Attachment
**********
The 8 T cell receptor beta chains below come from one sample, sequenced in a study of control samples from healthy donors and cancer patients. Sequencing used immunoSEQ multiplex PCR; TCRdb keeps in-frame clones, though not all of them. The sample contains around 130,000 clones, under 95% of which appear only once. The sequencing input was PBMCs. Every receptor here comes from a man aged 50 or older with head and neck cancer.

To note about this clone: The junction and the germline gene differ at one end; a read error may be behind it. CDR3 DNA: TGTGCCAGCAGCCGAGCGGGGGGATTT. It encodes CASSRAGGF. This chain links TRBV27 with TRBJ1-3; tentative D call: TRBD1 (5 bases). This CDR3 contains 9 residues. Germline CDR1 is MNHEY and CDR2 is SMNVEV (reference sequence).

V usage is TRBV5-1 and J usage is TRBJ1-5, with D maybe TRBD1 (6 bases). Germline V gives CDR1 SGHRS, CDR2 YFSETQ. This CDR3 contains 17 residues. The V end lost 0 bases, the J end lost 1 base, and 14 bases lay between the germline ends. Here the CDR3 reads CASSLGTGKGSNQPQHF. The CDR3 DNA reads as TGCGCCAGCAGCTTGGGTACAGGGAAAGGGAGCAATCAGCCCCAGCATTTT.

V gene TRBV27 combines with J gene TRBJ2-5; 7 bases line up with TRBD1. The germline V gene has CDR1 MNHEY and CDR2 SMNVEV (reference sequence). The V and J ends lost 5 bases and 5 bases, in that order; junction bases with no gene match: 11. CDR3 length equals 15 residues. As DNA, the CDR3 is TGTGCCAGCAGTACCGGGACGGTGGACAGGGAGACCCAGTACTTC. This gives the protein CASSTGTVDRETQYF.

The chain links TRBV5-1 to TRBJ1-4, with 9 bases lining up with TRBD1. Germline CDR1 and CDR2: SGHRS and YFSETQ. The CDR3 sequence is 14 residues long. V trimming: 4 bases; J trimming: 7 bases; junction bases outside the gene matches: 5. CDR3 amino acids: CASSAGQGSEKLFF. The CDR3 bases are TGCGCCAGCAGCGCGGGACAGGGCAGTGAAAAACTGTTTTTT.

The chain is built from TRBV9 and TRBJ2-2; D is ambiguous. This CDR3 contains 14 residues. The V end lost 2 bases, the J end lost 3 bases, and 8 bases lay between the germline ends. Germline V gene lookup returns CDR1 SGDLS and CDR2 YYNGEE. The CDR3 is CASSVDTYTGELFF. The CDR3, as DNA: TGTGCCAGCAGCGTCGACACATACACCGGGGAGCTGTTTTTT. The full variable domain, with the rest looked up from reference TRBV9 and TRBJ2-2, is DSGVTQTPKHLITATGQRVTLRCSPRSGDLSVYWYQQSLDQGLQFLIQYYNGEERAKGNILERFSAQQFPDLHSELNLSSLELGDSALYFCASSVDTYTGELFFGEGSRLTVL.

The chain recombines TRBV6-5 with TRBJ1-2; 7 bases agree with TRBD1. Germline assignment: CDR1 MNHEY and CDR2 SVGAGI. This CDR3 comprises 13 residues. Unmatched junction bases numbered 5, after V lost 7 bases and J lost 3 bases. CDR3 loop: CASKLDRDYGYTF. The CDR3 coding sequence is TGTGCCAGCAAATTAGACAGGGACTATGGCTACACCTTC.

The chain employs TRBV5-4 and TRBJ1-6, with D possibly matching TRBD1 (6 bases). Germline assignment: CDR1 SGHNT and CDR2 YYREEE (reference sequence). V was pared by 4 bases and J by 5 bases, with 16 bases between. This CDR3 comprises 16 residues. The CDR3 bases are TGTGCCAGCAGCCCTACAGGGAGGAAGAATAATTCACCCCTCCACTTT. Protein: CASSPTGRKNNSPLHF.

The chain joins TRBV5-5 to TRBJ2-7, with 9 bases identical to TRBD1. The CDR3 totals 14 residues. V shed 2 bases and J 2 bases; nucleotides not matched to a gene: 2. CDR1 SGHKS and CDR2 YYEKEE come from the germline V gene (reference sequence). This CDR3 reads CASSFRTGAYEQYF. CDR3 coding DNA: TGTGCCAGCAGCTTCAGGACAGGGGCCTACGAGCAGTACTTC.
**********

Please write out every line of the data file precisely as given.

The 8 T cell receptor beta chains below come from one sample, sequenced in a study of control samples from healthy donors and cancer patients. Sequencing used immunoSEQ multiplex PCR; TCRdb keeps in-frame clones, though not all of them. The sample contains around 130,000 clones, under 95% of which appear only once. The sequencing input was PBMCs. Every receptor here comes from a man aged 50 or older with head and neck cancer.

To note about this clone: The junction and the germline gene differ at one end; a read error may be behind it. CDR3 DNA: TGTGCCAGCAGCCGAGCGGGGGGATTT. It encodes CASSRAGGF. This chain links TRBV27 with TRBJ1-3; tentative D call: TRBD1 (5 bases). This CDR3 contains 9 residues. Germline CDR1 is MNHEY and CDR2 is SMNVEV (reference sequence).

V usage is TRBV5-1 and J usage is TRBJ1-5, with D maybe TRBD1 (6 bases). Germline V gives CDR1 SGHRS, CDR2 YFSETQ. This CDR3 contains 17 residues. The V end lost 0 bases, the J end lost 1 base, and 14 bases lay between the germline ends. Here the CDR3 reads CASSLGTGKGSNQPQHF. The CDR3 DNA reads as TGCGCCAGCAGCTTGGGTACAGGGAAAGGGAGCAATCAGCCCCAGCATTTT.

V gene TRBV27 combines with J gene TRBJ2-5; 7 bases line up with TRBD1. The germline V gene has CDR1 MNHEY and CDR2 SMNVEV (reference sequence). The V and J ends lost 5 bases and 5 bases, in that order; junction bases with no gene match: 11. CDR3 length equals 15 residues. As DNA, the CDR3 is TGTGCCAGCAGTACCGGGACGGTGGACAGGGAGACCCAGTACTTC. This gives the protein CASSTGTVDRETQYF.

The chain links TRBV5-1 to TRBJ1-4, with 9 bases lining up with TRBD1. Germline CDR1 and CDR2: SGHRS and YFSETQ. The CDR3 sequence is 14 residues long. V trimming: 4 bases; J trimming: 7 bases; junction bases outside the gene matches: 5. CDR3 amino acids: CASSAGQGSEKLFF. The CDR3 bases are TGCGCCAGCAGCGCGGGACAGGGCAGTGAAAAACTGTTTTTT.

The chain is built from TRBV9 and TRBJ2-2; D is ambiguous. This CDR3 contains 14 residues. The V end lost 2 bases, the J end lost 3 bases, and 8 bases lay between the germline ends. Germline V gene lookup returns CDR1 SGDLS and CDR2 YYNGEE. The CDR3 is CASSVDTYTGELFF. The CDR3, as DNA: TGTGCCAGCAGCGTCGACACATACACCGGGGAGCTGTTTTTT. The full variable domain, with the rest looked up from reference TRBV9 and TRBJ2-2, is DSGVTQTPKHLITATGQRVTLRCSPRSGDLSVYWYQQSLDQGLQFLIQYYNGEERAKGNILERFSAQQFPDLHSELNLSSLELGDSALYFCASSVDTYTGELFFGEGSRLTVL.

The chain recombines TRBV6-5 with TRBJ1-2; 7 bases agree with TRBD1. Germline assignment: CDR1 MNHEY and CDR2 SVGAGI. This CDR3 comprises 13 residues. Unmatched junction bases numbered 5, after V lost 7 bases and J lost 3 bases. CDR3 loop: CASKLDRDYGYTF. The CDR3 coding sequence is TGTGCCAGCAAATTAGACAGGGACTATGGCTACACCTTC.

The chain employs TRBV5-4 and TRBJ1-6, with D possibly matching TRBD1 (6 bases). Germline assignment: CDR1 SGHNT and CDR2 YYREEE (reference sequence). V was pared by 4 bases and J by 5 bases, with 16 bases between. This CDR3 comprises 16 residues. The CDR3 bases are TGTGCCAGCAGCCCTACAGGGAGGAAGAATAATTCACCCCTCCACTTT. Protein: CASSPTGRKNNSPLHF.

The chain joins TRBV5-5 to TRBJ2-7, with 9 bases identical to TRBD1. The CDR3 totals 14 residues. V shed 2 bases and J 2 bases; nucleotides not matched to a gene: 2. CDR1 SGHKS and CDR2 YYEKEE come from the germline V gene (reference sequence). This CDR3 reads CASSFRTGAYEQYF. CDR3 coding DNA: TGTGCCAGCAGCTTCAGGACAGGGGCCTACGAGCAGTACTTC.